Today is Columbus Day – October 12, 2013.  72 years ago, my parents were wed in Holyoke, MA.  They passed on in 1993, and thus had 52 years together.  On their 52nd anniversary my mother was asked by one of the attendees at their party, what did she attribute their longevity of marital bliss.  She smiled and laughed a bit before she answered and then said, “We probably succeeded because we spent half of our lives apart from one and other.” You see my parents put family first, then they put the rest of the world and then themselves. They not only took care of the children they brought into the world, they invested in us.

The investment they made brought us up to take chances, failure was never an issue, it meant you were engaged. To speak truth to power, even if the results could be deleterious to you personally. They taught us by example, as my parents would volunteer their time to tutor individuals who were victimized by the Jim Crow laws then in play in Virginia. When John Kennedy became President, they were delighted, they had campaigned hard for the man, he too hailed from Massachusetts.  Our maternal grandmother, would forever joke that both she and Rose Kennedy had much in common, we both had nine children.

My father drove a bus. He also was whip-smart and supported by the original iron-lady, my mother. His writing ability and sense of fairness were paramount in his evolution into one of the most astute and talented in the art of labor relations.  He evolved within the Amalgamated Transit Union from member to one of the senior-most vice presidents.

In 1961 my father left private industry and joined the government and the Agency for International Development – our lives were forever to be influenced by foreign affairs from that day forward.  We moved to Turkey and my memory is of traveling every inch of that beautiful country in the back of my parents mini-bus, they were nomads. We would go into villages, towns and cities. As a young boy of seven I was amazed to learn that dinner consisted of something more than soup, as I never could keep my eyes open beyond the soup course.  I also remember during our time in Turkey at every location we were greeted warmly.  This was to be among my parent’s favorite times of their lives and their affinity for Turkey continued through to their final days.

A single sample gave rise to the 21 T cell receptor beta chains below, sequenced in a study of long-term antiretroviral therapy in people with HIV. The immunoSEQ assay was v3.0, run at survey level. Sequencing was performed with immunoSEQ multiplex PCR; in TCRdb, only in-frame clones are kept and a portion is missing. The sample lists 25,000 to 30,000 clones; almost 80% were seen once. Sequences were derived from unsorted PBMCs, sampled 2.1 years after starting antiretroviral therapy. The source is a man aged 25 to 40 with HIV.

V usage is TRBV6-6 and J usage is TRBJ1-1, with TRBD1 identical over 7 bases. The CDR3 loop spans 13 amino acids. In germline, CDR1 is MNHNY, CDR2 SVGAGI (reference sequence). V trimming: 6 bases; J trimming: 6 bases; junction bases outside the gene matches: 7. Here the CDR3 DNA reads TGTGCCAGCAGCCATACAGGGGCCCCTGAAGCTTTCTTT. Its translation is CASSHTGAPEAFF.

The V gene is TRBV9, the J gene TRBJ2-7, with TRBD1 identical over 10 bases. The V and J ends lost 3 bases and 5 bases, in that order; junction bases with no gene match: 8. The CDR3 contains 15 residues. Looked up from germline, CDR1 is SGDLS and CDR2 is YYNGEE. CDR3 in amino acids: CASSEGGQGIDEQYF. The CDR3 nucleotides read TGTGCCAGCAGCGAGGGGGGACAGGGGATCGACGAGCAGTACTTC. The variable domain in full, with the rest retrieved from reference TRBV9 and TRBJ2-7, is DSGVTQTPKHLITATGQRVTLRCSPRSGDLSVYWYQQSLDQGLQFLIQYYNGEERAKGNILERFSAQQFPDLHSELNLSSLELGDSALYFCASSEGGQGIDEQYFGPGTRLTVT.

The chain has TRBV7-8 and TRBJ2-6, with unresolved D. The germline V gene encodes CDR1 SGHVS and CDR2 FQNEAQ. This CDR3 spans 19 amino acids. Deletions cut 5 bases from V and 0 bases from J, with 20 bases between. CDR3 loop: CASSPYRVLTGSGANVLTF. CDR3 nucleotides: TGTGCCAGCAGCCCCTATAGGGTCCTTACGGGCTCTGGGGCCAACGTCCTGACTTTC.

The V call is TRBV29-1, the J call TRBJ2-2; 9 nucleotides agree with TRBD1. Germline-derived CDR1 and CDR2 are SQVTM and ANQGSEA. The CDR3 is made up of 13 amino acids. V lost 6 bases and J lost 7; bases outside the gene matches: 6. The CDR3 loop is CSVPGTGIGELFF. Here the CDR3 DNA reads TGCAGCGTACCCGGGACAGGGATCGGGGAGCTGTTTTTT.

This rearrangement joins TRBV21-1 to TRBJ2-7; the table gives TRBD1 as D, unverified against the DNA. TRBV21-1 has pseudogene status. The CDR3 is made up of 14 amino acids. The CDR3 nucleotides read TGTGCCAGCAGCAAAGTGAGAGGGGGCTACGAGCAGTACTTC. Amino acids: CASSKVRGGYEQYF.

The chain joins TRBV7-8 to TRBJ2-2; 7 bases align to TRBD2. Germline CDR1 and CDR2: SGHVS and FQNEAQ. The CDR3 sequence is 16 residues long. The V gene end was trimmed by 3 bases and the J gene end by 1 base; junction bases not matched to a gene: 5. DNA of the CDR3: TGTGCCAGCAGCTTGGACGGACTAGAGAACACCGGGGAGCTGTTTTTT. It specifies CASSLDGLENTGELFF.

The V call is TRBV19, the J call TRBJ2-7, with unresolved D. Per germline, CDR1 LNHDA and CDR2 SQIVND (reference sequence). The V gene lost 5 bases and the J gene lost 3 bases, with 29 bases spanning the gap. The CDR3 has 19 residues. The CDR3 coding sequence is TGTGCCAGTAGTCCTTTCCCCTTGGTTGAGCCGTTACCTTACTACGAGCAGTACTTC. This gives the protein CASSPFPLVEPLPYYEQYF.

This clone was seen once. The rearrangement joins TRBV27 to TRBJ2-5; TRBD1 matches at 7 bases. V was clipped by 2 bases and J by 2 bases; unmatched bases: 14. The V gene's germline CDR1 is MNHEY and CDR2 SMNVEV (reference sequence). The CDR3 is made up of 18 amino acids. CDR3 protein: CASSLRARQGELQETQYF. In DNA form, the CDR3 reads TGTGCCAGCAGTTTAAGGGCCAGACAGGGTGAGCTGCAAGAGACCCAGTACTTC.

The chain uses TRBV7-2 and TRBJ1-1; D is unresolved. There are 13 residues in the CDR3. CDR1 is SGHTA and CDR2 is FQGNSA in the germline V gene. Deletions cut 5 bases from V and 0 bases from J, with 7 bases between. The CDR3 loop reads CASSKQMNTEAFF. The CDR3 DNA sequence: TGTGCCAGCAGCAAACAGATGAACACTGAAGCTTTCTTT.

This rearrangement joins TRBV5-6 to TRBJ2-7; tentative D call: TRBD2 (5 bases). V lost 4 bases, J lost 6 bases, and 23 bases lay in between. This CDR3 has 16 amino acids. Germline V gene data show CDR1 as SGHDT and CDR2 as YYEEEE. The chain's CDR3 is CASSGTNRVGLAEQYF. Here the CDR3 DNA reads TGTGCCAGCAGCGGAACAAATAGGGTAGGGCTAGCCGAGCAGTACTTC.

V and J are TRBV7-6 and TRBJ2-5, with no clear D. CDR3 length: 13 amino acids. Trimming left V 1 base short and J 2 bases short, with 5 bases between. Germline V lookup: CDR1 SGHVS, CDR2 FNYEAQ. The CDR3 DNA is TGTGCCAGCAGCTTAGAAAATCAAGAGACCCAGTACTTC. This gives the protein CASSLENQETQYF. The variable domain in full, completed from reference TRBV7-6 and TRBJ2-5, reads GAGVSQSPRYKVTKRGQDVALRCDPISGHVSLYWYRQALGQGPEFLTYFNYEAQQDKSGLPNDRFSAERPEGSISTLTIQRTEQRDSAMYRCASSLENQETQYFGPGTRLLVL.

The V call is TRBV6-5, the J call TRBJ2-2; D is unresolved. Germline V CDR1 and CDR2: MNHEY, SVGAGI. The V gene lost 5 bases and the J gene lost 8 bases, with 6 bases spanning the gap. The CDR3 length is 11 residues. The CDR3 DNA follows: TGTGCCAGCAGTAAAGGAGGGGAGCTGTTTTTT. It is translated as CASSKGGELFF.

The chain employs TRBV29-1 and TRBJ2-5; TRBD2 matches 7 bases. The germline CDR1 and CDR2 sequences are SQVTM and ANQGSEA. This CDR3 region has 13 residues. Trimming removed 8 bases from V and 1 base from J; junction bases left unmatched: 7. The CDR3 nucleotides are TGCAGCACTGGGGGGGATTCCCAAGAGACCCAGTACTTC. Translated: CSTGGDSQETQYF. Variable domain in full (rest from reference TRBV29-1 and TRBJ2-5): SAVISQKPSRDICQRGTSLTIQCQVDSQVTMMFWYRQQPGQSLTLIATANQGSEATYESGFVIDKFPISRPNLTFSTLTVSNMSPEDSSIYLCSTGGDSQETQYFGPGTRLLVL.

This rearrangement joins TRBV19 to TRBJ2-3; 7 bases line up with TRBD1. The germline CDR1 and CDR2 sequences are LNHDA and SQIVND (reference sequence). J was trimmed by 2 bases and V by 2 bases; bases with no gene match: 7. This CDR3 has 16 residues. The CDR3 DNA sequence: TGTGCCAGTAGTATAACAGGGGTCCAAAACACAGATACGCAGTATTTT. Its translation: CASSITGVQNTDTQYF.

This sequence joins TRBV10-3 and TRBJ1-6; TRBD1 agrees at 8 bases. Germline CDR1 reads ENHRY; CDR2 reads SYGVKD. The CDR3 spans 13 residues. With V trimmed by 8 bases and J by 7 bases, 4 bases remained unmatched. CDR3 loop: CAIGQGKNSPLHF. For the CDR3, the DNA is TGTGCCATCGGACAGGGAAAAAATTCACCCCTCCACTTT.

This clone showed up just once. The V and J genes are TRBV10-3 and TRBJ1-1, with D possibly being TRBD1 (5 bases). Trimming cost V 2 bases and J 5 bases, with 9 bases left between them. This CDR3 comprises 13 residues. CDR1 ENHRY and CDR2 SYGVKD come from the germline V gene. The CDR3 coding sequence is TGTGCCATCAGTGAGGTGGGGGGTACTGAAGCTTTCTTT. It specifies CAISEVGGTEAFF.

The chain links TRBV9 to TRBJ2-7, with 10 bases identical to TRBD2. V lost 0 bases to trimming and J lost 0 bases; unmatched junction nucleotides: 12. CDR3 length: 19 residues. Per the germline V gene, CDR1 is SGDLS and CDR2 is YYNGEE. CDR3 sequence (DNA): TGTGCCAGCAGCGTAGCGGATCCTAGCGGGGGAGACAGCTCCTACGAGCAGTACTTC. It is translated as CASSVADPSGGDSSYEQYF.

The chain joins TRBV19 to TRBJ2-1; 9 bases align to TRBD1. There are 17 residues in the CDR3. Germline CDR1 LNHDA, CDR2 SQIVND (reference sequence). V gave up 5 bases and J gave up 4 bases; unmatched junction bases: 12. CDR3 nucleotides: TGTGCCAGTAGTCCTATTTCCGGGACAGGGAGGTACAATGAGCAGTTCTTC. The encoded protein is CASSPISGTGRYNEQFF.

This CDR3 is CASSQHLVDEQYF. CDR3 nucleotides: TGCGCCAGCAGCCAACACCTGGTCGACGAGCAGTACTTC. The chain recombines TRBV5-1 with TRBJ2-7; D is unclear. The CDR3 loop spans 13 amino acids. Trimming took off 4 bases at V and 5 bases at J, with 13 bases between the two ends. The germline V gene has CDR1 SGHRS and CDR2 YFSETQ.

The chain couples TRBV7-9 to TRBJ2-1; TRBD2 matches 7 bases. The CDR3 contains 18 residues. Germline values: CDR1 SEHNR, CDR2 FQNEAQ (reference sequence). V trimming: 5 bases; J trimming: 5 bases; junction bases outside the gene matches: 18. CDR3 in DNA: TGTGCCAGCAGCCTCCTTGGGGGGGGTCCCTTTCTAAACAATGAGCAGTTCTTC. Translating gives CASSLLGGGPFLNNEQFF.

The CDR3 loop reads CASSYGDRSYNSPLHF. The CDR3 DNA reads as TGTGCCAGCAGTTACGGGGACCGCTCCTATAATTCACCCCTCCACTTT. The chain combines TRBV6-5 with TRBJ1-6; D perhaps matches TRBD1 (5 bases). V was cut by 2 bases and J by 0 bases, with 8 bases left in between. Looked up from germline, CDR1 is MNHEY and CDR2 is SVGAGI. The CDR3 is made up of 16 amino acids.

In 1965 the family was to move again, this time to Vietnam. Enroute or just before, the family’s portion of that assignment was adjusted as all dependents were ordered out of Vietnam due to the conflict intensifying. My mother was given the choice – US or Thailand – she chose Thailand as we would see our father once every six to eight weeks for 2 to 3 days. The next eight years were the most difficult for my parents.  Separated by thousands of miles during a period of global unrest living in a country, albeit a delightful one, separate.  It was during this era that I learned the strength of my mother (and not just her left hook).  She demonstrated what charity is – doing something for someone without having to be asked.  She demonstrated compassion as many displaced spouses found their way to our living room for a chat with my mother on coping.  She also showed empathy and faith, as she helped at orphanages and the leper camps.

The greatest joy which my parents brought forward were the five children who survived to adult hood.  All have accomplished what our parents admonished during our days pre-launch – Go out there and make a difference. We were shown the world, we were shown compassion, we were shown how fortunate we were to be passing through this life at this time.

So today I remember my parents, they taught all of us well and leveled the expectations upon us – Those who can, must.  And we do.

Thank you for your time,

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